How would you describe your job to someone you just met?
Tireless navigator of the restrooms, the exits, the tills, spirited book recommendation maker, and overall ambassador of where to find the best vegan-friendly nightlife spots in Portland.
Last book you loved:
Mary Wants to Be a Superwoman
by erica lewis.
Where are you originally from?
Little Mountain, South Carolina, a charming town of 300.
What is the best part of your job?
Getting to interact with our passionate customers and my incredibly talented and kind coworkers.
What is the most interesting part of your job?
You know, I love a good off-the-floor Mylar session for my railway books. I’ve also had some incredibly interesting experiences when working events with our publicity team.
When you’re not reading, what do you like to do in your free time?
I love writing, taking long rambling power walks all over town, and finding the most turbulent kombucha around.
What’s your favorite spot in Portland?
The Lloyd Center! I’m a mall rat, through and through.
What makes for a good book in your eyes?
I love a good off-the-floor Mylar session for my railway books.
Wildness of language, and a palpable heat on a sentence level.
Why do you think bookstores remain so popular in the digital age?
There are checks and balances and a more thorough guarantee of authenticity with a physical book than with something found on a screen. And there’s a real human connection in a book. It’s just a different experience both intellectually, and more importantly, emotionally. Bookstores are thrumming with that connection.
Recommend an author you think everyone should read.
Christine Schutt is an incredible writer. Her sentences cut, her characters are menacingly odd even when doing the most banal things, and there’s an atmosphere she’s created in her books that is so characteristically her style and her style alone. Everyone should read Florida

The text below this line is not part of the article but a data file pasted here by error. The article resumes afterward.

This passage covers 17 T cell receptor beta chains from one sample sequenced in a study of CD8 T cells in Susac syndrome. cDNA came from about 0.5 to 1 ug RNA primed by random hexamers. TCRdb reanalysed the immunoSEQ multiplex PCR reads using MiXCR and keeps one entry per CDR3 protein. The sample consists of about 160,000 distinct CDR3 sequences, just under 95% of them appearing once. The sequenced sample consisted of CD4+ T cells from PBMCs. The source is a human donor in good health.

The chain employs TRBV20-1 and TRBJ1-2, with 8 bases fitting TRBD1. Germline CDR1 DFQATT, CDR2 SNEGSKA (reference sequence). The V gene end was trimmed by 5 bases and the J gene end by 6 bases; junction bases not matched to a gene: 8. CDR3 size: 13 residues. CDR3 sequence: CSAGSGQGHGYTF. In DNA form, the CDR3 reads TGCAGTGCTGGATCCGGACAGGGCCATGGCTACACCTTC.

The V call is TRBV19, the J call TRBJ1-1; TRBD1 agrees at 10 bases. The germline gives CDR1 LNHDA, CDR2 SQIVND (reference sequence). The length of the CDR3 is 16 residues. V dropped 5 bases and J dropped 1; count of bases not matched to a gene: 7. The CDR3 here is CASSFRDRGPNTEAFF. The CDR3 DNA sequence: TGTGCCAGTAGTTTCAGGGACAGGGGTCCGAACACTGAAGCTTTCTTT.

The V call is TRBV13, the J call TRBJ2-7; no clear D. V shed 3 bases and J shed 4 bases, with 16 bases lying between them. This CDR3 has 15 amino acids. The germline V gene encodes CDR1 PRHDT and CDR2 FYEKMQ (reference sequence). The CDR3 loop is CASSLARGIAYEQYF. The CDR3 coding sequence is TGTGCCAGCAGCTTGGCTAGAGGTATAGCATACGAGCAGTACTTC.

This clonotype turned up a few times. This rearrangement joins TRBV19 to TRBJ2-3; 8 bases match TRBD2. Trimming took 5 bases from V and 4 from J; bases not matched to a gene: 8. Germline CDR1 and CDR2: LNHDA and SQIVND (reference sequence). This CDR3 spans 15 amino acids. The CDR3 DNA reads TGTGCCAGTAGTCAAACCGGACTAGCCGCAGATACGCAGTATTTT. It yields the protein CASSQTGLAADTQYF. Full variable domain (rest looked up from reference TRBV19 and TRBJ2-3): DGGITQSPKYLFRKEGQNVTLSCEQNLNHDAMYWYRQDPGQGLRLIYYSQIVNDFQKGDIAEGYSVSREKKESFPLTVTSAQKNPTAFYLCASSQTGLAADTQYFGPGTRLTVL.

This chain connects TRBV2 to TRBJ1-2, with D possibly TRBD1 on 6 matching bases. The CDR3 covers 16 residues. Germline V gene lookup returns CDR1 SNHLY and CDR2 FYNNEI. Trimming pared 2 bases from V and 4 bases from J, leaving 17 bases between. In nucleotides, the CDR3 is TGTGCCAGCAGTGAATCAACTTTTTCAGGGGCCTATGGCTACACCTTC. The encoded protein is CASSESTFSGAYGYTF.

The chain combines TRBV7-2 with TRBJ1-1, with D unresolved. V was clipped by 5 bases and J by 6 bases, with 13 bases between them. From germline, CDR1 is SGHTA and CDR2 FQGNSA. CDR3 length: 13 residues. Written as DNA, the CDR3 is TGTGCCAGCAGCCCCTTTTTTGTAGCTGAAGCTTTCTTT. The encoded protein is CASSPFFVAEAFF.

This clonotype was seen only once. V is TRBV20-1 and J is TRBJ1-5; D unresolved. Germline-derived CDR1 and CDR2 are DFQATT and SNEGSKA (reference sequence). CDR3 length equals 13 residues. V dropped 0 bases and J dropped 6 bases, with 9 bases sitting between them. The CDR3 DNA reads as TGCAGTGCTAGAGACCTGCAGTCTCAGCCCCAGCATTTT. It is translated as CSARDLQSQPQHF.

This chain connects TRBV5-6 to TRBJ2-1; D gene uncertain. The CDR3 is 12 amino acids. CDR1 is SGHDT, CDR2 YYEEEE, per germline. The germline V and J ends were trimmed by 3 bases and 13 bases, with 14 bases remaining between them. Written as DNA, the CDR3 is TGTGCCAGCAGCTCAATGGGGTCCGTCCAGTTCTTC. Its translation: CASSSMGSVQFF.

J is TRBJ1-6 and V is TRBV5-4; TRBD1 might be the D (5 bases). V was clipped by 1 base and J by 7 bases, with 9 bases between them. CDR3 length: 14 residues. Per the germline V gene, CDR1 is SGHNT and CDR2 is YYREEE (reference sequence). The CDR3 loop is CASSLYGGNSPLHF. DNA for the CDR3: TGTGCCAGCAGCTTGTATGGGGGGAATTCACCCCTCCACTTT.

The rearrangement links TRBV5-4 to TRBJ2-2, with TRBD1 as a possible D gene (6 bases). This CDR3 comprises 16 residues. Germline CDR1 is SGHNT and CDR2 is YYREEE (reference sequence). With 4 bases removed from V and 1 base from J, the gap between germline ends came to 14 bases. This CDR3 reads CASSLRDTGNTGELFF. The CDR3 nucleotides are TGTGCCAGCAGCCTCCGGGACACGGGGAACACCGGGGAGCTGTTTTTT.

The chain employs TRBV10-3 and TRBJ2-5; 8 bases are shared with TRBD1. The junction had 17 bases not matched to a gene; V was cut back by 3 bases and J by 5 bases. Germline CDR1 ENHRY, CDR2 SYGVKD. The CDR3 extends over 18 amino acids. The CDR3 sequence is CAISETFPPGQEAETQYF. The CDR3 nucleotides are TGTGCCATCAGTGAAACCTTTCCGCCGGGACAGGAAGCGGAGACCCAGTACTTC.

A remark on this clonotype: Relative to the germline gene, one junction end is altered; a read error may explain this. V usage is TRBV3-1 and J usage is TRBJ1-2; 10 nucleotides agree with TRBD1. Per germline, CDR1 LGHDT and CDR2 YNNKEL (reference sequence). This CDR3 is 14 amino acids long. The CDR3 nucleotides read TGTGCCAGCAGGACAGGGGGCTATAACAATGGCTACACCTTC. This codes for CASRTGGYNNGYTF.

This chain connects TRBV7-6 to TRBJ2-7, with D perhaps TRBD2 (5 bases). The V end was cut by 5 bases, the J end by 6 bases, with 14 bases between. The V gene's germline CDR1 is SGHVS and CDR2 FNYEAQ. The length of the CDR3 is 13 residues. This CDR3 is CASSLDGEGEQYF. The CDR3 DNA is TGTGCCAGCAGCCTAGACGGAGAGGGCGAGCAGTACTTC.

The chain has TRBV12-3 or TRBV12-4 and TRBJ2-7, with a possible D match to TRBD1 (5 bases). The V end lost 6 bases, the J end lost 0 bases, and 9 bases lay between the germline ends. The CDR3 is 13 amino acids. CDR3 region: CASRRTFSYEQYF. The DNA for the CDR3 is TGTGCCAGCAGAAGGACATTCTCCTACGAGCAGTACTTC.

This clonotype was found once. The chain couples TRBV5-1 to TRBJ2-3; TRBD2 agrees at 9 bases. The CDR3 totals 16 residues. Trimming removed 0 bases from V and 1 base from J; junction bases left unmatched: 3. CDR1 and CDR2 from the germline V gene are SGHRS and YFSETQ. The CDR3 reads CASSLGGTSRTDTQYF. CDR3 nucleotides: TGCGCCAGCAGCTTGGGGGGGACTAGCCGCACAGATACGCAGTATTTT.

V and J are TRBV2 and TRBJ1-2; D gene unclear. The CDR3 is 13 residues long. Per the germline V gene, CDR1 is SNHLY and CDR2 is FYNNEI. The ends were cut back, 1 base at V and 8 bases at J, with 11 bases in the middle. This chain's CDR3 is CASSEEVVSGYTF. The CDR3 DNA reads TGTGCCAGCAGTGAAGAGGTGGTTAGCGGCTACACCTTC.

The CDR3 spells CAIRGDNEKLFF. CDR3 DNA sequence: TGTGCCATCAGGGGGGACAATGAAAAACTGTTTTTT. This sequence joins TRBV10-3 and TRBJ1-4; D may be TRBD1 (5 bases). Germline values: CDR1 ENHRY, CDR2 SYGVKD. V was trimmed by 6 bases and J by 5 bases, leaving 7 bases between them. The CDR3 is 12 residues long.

by Christine Schutt.
Walk us through your favorite route when browsing books at Powell’s.
I start out in the Orange Room, browsing the books on 507E for upcoming events. Then I’m stopping by the Rose Room to visit my favorite posthumous writer crush, Shel Silverstein
, in the kids’ poetry section. After that I head up to magazines along the mezzanine, perusing the latest and greatest lit journals, before winding up in the small press section and likely staying there for a good, long while before heading to LGBTQ fiction in the Red Room and getting lost in Eileen Myles
and Michelle Tea
What’s your biggest literary pet peeve?
When writers over-explain or tire out a point. Have faith in your readers! We are smart and we understand what you’re getting at!
Tell us about your first memorable reading experience.
Reading Nancy Drew
books for hours and hours in my grandmother’s window seat, treasuring each revelation and feeling a sense of excitement and mystery in my life I’d never before felt.
What’s your favorite book of all time?
In many ways an impossible question, but I’ll say the most influential book I’ve read in some time is Black Tickets
by Jayne Anne Phillips.